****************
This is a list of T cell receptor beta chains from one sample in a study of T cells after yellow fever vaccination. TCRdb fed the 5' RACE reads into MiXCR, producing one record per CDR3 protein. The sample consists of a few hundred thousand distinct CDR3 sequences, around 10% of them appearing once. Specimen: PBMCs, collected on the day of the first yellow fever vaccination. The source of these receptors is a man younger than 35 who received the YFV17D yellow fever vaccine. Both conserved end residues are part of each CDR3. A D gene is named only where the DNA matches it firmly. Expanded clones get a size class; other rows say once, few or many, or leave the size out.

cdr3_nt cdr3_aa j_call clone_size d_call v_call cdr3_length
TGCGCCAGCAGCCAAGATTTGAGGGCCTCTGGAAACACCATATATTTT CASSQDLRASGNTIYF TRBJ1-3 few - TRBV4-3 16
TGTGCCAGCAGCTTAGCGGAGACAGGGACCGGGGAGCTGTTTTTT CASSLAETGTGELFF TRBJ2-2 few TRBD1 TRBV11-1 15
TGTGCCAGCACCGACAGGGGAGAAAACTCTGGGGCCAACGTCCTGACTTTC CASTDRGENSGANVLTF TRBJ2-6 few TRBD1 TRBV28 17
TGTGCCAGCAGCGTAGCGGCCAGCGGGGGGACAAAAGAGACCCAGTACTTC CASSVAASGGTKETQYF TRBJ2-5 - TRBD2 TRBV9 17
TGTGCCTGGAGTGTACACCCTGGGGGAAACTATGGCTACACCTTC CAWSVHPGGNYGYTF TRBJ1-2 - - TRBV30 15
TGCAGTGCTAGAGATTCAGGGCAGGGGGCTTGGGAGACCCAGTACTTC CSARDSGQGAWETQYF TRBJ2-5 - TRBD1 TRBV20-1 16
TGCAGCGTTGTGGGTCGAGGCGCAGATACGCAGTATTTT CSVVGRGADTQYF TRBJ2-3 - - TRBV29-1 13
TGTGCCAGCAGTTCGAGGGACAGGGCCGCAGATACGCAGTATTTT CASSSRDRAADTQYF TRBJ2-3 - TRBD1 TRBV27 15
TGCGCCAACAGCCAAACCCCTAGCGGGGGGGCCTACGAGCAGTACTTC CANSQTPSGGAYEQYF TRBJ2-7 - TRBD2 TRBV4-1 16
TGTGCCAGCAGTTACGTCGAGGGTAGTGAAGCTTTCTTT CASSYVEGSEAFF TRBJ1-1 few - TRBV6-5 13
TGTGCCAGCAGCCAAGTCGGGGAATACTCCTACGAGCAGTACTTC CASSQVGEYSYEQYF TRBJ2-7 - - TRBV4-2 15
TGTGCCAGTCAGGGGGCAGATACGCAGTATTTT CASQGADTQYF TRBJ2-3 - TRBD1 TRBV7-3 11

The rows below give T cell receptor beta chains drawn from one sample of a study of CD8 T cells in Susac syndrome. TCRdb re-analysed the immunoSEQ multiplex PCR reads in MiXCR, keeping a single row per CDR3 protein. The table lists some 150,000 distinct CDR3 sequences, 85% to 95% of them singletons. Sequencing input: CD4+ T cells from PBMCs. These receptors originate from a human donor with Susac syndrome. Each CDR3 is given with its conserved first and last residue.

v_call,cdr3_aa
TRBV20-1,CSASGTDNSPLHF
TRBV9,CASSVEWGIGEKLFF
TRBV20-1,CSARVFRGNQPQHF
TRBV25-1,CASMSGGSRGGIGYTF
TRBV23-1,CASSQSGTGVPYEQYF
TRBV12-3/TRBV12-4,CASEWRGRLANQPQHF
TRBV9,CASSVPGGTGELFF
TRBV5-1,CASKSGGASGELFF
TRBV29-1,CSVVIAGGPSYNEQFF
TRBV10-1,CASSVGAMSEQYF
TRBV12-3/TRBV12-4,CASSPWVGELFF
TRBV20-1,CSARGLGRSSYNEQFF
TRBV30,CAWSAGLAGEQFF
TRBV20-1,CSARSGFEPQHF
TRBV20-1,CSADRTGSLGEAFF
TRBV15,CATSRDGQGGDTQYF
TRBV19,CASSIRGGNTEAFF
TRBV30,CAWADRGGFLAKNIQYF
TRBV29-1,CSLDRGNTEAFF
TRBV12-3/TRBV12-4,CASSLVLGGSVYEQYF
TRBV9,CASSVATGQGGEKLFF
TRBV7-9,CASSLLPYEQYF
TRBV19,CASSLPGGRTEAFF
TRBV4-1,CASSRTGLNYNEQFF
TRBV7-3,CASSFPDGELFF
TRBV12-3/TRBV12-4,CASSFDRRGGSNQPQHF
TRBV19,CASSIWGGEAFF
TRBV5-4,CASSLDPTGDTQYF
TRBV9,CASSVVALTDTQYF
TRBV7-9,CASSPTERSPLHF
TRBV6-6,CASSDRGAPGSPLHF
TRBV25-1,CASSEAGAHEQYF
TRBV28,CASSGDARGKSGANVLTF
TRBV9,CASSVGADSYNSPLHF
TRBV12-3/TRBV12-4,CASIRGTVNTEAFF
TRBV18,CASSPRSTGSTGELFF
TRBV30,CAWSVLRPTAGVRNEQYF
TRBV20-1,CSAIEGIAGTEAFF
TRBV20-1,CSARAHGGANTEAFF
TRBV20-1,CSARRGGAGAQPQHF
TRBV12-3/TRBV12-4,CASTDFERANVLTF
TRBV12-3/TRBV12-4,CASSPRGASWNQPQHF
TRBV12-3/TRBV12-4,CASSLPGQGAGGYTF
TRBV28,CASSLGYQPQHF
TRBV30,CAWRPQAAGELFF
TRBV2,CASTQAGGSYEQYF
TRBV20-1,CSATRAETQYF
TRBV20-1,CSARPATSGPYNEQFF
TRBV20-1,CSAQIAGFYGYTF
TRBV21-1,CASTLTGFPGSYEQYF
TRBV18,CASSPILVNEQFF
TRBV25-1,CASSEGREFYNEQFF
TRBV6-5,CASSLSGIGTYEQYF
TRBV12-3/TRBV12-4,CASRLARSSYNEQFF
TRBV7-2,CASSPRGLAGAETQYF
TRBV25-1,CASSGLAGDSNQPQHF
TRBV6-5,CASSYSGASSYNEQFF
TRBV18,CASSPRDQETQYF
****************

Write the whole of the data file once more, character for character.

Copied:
This is a list of T cell receptor beta chains from one sample in a study of T cells after yellow fever vaccination. TCRdb fed the 5' RACE reads into MiXCR, producing one record per CDR3 protein. The sample consists of a few hundred thousand distinct CDR3 sequences, around 10% of them appearing once. Specimen: PBMCs, collected on the day of the first yellow fever vaccination. The source of these receptors is a man younger than 35 who received the YFV17D yellow fever vaccine. Both conserved end residues are part of each CDR3. A D gene is named only where the DNA matches it firmly. Expanded clones get a size class; other rows say once, few or many, or leave the size out.

cdr3_nt cdr3_aa j_call clone_size d_call v_call cdr3_length
TGCGCCAGCAGCCAAGATTTGAGGGCCTCTGGAAACACCATATATTTT CASSQDLRASGNTIYF TRBJ1-3 few - TRBV4-3 16
TGTGCCAGCAGCTTAGCGGAGACAGGGACCGGGGAGCTGTTTTTT CASSLAETGTGELFF TRBJ2-2 few TRBD1 TRBV11-1 15
TGTGCCAGCACCGACAGGGGAGAAAACTCTGGGGCCAACGTCCTGACTTTC CASTDRGENSGANVLTF TRBJ2-6 few TRBD1 TRBV28 17
TGTGCCAGCAGCGTAGCGGCCAGCGGGGGGACAAAAGAGACCCAGTACTTC CASSVAASGGTKETQYF TRBJ2-5 - TRBD2 TRBV9 17
TGTGCCTGGAGTGTACACCCTGGGGGAAACTATGGCTACACCTTC CAWSVHPGGNYGYTF TRBJ1-2 - - TRBV30 15
TGCAGTGCTAGAGATTCAGGGCAGGGGGCTTGGGAGACCCAGTACTTC CSARDSGQGAWETQYF TRBJ2-5 - TRBD1 TRBV20-1 16
TGCAGCGTTGTGGGTCGAGGCGCAGATACGCAGTATTTT CSVVGRGADTQYF TRBJ2-3 - - TRBV29-1 13
TGTGCCAGCAGTTCGAGGGACAGGGCCGCAGATACGCAGTATTTT CASSSRDRAADTQYF TRBJ2-3 - TRBD1 TRBV27 15
TGCGCCAACAGCCAAACCCCTAGCGGGGGGGCCTACGAGCAGTACTTC CANSQTPSGGAYEQYF TRBJ2-7 - TRBD2 TRBV4-1 16
TGTGCCAGCAGTTACGTCGAGGGTAGTGAAGCTTTCTTT CASSYVEGSEAFF TRBJ1-1 few - TRBV6-5 13
TGTGCCAGCAGCCAAGTCGGGGAATACTCCTACGAGCAGTACTTC CASSQVGEYSYEQYF TRBJ2-7 - - TRBV4-2 15
TGTGCCAGTCAGGGGGCAGATACGCAGTATTTT CASQGADTQYF TRBJ2-3 - TRBD1 TRBV7-3 11

The rows below give T cell receptor beta chains drawn from one sample of a study of CD8 T cells in Susac syndrome. TCRdb re-analysed the immunoSEQ multiplex PCR reads in MiXCR, keeping a single row per CDR3 protein. The table lists some 150,000 distinct CDR3 sequences, 85% to 95% of them singletons. Sequencing input: CD4+ T cells from PBMCs. These receptors originate from a human donor with Susac syndrome. Each CDR3 is given with its conserved first and last residue.

v_call,cdr3_aa
TRBV20-1,CSASGTDNSPLHF
TRBV9,CASSVEWGIGEKLFF
TRBV20-1,CSARVFRGNQPQHF
TRBV25-1,CASMSGGSRGGIGYTF
TRBV23-1,CASSQSGTGVPYEQYF
TRBV12-3/TRBV12-4,CASEWRGRLANQPQHF
TRBV9,CASSVPGGTGELFF
TRBV5-1,CASKSGGASGELFF
TRBV29-1,CSVVIAGGPSYNEQFF
TRBV10-1,CASSVGAMSEQYF
TRBV12-3/TRBV12-4,CASSPWVGELFF
TRBV20-1,CSARGLGRSSYNEQFF
TRBV30,CAWSAGLAGEQFF
TRBV20-1,CSARSGFEPQHF
TRBV20-1,CSADRTGSLGEAFF
TRBV15,CATSRDGQGGDTQYF
TRBV19,CASSIRGGNTEAFF
TRBV30,CAWADRGGFLAKNIQYF
TRBV29-1,CSLDRGNTEAFF
TRBV12-3/TRBV12-4,CASSLVLGGSVYEQYF
TRBV9,CASSVATGQGGEKLFF
TRBV7-9,CASSLLPYEQYF
TRBV19,CASSLPGGRTEAFF
TRBV4-1,CASSRTGLNYNEQFF
TRBV7-3,CASSFPDGELFF
TRBV12-3/TRBV12-4,CASSFDRRGGSNQPQHF
TRBV19,CASSIWGGEAFF
TRBV5-4,CASSLDPTGDTQYF
TRBV9,CASSVVALTDTQYF
TRBV7-9,CASSPTERSPLHF
TRBV6-6,CASSDRGAPGSPLHF
TRBV25-1,CASSEAGAHEQYF
TRBV28,CASSGDARGKSGANVLTF
TRBV9,CASSVGADSYNSPLHF
TRBV12-3/TRBV12-4,CASIRGTVNTEAFF
TRBV18,CASSPRSTGSTGELFF
TRBV30,CAWSVLRPTAGVRNEQYF
TRBV20-1,CSAIEGIAGTEAFF
TRBV20-1,CSARAHGGANTEAFF
TRBV20-1,CSARRGGAGAQPQHF
TRBV12-3/TRBV12-4,CASTDFERANVLTF
TRBV12-3/TRBV12-4,CASSPRGASWNQPQHF
TRBV12-3/TRBV12-4,CASSLPGQGAGGYTF
TRBV28,CASSLGYQPQHF
TRBV30,CAWRPQAAGELFF
TRBV2,CASTQAGGSYEQYF
TRBV20-1,CSATRAETQYF
TRBV20-1,CSARPATSGPYNEQFF
TRBV20-1,CSAQIAGFYGYTF
TRBV21-1,CASTLTGFPGSYEQYF
TRBV18,CASSPILVNEQFF
TRBV25-1,CASSEGREFYNEQFF
TRBV6-5,CASSLSGIGTYEQYF
TRBV12-3/TRBV12-4,CASRLARSSYNEQFF
TRBV7-2,CASSPRGLAGAETQYF
TRBV25-1,CASSGLAGDSNQPQHF
TRBV6-5,CASSYSGASSYNEQFF
TRBV18,CASSPRDQETQYF